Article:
Prosthetic joint infection typically is resolved with surgery followed by antimicrobial therapy, but clinicians lack clear guidance on the optimal duration of antibiotic use in this setting. A study out of France investigated this unknown, with the participation of 410 patients in a randomized controlled trial. The sample population was divided into two treatment arms, with one-half undergoing antibiotic therapy for six weeks and the other one-half continuing for 12 weeks. The primary endpoint was persistent infection within two years of antibiotic discontinuation. After excluding patients who died, were lost to follow up or withdrew consent, the final analysis included 191 patients in the shorter-duration group and 193 patients in the extended-duration group. The main outcome of persistent infection occurred at a rate of 18.1 percent for those receiving treatment for six weeks but only 9.4 percent for those undergoing antibiotic therapy for 12 weeks. Thus, the researchers report, the shorter course of antibiotic treatment failed to demonstrate noninferiority to the longer course.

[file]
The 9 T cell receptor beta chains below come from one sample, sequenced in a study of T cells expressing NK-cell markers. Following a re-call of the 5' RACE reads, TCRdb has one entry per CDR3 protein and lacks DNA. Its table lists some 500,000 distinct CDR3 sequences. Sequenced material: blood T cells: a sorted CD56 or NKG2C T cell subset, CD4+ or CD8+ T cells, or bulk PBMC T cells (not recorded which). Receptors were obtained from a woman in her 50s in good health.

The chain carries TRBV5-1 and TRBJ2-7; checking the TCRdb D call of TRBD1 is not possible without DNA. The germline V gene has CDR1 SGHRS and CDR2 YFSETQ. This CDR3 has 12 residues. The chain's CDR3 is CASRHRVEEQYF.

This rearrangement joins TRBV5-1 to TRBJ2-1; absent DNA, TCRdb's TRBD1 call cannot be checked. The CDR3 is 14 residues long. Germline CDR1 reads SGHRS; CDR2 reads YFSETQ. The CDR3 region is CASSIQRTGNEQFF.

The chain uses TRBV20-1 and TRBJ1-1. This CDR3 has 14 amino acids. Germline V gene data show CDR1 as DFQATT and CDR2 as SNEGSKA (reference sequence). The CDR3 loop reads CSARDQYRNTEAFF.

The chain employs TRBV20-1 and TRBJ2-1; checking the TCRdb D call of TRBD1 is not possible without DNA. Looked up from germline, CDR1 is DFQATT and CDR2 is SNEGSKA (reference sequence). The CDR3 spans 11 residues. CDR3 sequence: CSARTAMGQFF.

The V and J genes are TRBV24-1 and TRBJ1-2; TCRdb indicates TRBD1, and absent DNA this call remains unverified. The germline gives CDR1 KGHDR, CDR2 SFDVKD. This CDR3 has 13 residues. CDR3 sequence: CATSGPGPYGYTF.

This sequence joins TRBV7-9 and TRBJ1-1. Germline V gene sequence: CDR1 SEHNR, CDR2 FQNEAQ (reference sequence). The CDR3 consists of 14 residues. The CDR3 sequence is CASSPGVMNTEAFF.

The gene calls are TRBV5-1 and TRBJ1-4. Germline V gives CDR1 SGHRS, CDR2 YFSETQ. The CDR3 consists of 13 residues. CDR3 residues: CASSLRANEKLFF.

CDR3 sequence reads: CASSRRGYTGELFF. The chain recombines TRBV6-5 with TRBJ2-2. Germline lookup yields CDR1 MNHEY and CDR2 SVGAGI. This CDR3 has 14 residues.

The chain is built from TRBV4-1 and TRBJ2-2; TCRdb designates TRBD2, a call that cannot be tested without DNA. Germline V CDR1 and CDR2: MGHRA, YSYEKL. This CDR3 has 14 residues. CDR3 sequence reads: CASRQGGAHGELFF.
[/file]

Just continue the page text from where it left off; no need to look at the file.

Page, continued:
From the article of the same title
New England Journal of Medicine (05/27/21) Vol. 384, No. 21, P. 1991 Bernard, Louis; Arvieux, Cédric; Brunschweiler, Benoit; et al.
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Google, Hospital Chain Partner in Push to Boost Efficiency